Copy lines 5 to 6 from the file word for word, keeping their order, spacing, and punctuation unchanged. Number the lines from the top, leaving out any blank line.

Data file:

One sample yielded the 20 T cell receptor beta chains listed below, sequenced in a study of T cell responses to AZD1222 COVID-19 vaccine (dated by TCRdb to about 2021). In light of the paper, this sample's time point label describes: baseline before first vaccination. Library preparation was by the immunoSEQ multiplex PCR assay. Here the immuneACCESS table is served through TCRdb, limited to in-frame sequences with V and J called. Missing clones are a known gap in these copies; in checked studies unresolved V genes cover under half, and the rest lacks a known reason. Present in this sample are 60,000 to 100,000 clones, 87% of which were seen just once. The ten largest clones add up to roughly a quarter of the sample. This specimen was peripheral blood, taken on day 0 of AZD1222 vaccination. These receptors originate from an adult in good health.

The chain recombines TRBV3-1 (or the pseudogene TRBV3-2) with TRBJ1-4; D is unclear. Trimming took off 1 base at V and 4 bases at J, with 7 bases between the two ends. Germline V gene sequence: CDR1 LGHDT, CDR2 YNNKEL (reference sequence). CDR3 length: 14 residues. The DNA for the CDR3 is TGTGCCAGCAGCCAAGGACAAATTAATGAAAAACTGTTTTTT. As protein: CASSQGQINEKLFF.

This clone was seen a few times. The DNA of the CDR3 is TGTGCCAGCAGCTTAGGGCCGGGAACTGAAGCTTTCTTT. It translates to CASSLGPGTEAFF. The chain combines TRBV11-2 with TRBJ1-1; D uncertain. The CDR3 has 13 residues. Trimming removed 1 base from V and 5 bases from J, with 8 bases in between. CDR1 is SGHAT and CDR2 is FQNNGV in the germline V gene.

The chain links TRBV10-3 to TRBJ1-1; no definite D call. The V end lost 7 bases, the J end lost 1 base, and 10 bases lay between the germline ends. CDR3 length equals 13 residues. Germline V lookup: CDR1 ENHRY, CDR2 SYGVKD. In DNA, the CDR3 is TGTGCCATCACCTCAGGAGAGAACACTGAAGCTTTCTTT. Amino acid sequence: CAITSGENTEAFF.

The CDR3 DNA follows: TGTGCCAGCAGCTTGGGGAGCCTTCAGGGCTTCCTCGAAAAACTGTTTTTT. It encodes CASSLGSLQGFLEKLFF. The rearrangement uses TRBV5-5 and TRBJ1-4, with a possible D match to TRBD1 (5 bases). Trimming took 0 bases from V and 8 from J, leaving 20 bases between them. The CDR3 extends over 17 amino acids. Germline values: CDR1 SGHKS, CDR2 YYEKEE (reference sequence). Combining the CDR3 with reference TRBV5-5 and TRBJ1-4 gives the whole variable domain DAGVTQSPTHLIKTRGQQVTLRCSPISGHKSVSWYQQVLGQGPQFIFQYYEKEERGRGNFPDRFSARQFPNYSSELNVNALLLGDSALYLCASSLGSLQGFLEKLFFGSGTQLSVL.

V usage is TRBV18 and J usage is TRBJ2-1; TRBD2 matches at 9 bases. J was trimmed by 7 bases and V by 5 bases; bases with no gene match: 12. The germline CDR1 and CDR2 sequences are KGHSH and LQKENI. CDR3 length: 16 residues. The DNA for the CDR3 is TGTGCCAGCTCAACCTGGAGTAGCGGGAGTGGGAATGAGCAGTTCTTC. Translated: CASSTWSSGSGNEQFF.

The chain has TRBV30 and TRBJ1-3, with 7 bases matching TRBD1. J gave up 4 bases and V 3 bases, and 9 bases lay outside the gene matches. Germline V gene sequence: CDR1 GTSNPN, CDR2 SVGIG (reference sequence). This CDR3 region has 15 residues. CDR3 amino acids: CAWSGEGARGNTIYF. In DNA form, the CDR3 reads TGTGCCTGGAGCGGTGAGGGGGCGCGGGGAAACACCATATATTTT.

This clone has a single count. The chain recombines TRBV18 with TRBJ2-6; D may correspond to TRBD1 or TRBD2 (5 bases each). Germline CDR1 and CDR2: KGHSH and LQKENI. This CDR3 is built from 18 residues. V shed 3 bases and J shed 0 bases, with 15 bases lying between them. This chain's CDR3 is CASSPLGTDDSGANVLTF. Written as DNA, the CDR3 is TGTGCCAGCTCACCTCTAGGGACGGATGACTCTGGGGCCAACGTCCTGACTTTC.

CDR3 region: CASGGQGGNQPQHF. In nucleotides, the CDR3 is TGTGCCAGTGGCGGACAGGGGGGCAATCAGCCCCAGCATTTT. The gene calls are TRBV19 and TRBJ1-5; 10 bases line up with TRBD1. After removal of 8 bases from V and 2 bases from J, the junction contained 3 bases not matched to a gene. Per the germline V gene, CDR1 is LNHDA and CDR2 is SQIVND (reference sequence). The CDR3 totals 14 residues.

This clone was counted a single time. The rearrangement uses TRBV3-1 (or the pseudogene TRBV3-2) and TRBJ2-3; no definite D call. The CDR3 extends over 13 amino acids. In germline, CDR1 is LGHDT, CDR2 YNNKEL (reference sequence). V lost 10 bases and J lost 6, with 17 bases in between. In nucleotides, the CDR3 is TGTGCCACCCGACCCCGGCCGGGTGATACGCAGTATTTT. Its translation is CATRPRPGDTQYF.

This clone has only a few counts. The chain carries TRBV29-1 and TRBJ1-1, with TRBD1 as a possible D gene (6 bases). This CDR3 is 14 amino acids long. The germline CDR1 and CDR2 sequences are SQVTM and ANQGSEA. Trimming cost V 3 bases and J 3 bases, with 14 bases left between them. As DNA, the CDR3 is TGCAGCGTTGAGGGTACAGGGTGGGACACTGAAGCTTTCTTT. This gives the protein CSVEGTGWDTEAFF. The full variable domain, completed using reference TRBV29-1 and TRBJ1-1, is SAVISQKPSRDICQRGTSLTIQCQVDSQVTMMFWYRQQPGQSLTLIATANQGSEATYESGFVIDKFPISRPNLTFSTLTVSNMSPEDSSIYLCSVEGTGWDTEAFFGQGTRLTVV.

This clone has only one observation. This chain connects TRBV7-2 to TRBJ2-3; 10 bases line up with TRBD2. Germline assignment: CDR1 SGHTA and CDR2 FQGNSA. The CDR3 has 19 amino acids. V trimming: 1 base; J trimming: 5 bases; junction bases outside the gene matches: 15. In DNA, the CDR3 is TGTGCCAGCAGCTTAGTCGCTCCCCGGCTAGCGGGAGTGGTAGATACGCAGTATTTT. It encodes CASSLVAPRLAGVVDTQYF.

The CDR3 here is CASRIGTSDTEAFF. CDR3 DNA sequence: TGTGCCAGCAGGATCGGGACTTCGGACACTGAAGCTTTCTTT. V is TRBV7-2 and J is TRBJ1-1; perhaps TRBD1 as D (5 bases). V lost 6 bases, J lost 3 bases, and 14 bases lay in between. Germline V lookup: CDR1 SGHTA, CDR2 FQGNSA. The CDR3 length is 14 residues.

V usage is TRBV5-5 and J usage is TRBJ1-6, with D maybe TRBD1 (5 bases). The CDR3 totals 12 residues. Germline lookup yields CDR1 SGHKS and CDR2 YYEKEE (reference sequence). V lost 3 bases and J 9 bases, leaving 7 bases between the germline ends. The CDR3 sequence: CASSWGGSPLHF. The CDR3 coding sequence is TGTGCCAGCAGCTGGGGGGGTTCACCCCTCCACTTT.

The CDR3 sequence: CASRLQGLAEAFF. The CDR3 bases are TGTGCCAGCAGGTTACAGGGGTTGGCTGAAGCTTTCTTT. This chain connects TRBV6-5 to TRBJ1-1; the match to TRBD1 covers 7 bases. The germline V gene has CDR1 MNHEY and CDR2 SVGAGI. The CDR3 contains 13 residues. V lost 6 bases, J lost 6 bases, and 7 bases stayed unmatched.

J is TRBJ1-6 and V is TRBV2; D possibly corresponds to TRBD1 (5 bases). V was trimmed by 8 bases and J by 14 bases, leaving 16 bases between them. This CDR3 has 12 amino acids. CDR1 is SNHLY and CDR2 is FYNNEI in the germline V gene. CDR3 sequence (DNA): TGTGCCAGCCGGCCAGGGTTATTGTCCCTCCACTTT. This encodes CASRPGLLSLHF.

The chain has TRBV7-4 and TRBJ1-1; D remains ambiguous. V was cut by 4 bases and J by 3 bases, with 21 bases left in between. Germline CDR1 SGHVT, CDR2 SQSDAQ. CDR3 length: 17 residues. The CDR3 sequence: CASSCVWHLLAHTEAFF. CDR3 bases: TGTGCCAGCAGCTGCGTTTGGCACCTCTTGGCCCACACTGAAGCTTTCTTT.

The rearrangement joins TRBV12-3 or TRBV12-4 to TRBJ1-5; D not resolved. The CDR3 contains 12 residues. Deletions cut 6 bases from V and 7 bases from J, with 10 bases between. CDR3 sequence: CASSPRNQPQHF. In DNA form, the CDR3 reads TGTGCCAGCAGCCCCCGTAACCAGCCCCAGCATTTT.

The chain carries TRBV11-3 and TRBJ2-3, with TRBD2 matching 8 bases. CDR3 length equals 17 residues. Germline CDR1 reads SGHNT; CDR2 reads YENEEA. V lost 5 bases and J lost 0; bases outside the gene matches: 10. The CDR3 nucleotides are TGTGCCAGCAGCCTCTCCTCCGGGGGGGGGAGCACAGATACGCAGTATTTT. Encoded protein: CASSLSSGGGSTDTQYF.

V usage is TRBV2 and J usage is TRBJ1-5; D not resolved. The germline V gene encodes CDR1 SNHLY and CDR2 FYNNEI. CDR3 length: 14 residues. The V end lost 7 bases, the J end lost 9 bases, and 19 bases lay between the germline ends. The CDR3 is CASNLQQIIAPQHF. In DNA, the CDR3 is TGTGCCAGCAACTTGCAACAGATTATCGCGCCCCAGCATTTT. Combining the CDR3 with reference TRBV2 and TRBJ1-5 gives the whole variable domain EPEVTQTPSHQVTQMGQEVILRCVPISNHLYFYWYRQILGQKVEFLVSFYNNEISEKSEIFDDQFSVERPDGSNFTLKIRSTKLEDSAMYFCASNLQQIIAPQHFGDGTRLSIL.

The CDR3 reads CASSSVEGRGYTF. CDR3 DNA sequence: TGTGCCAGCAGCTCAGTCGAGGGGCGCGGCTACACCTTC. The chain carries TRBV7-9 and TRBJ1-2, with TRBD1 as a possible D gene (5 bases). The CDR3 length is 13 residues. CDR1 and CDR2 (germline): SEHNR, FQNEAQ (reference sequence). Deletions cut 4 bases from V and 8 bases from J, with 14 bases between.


The CDR3 DNA follows: TGTGCCAGCAGCTTGGGGAGCCTTCAGGGCTTCCTCGAAAAACTGTTTTTT. It encodes CASSLGSLQGFLEKLFF. The rearrangement uses TRBV5-5 and TRBJ1-4, with a possible D match to TRBD1 (5 bases). Trimming took 0 bases from V and 8 from J, leaving 20 bases between them. The CDR3 extends over 17 amino acids. Germline values: CDR1 SGHKS, CDR2 YYEKEE (reference sequence). Combining the CDR3 with reference TRBV5-5 and TRBJ1-4 gives the whole variable domain DAGVTQSPTHLIKTRGQQVTLRCSPISGHKSVSWYQQVLGQGPQFIFQYYEKEERGRGNFPDRFSARQFPNYSSELNVNALLLGDSALYLCASSLGSLQGFLEKLFFGSGTQLSVL.

V usage is TRBV18 and J usage is TRBJ2-1; TRBD2 matches at 9 bases. J was trimmed by 7 bases and V by 5 bases; bases with no gene match: 12. The germline CDR1 and CDR2 sequences are KGHSH and LQKENI. CDR3 length: 16 residues. The DNA for the CDR3 is TGTGCCAGCTCAACCTGGAGTAGCGGGAGTGGGAATGAGCAGTTCTTC. Translated: CASSTWSSGSGNEQFF.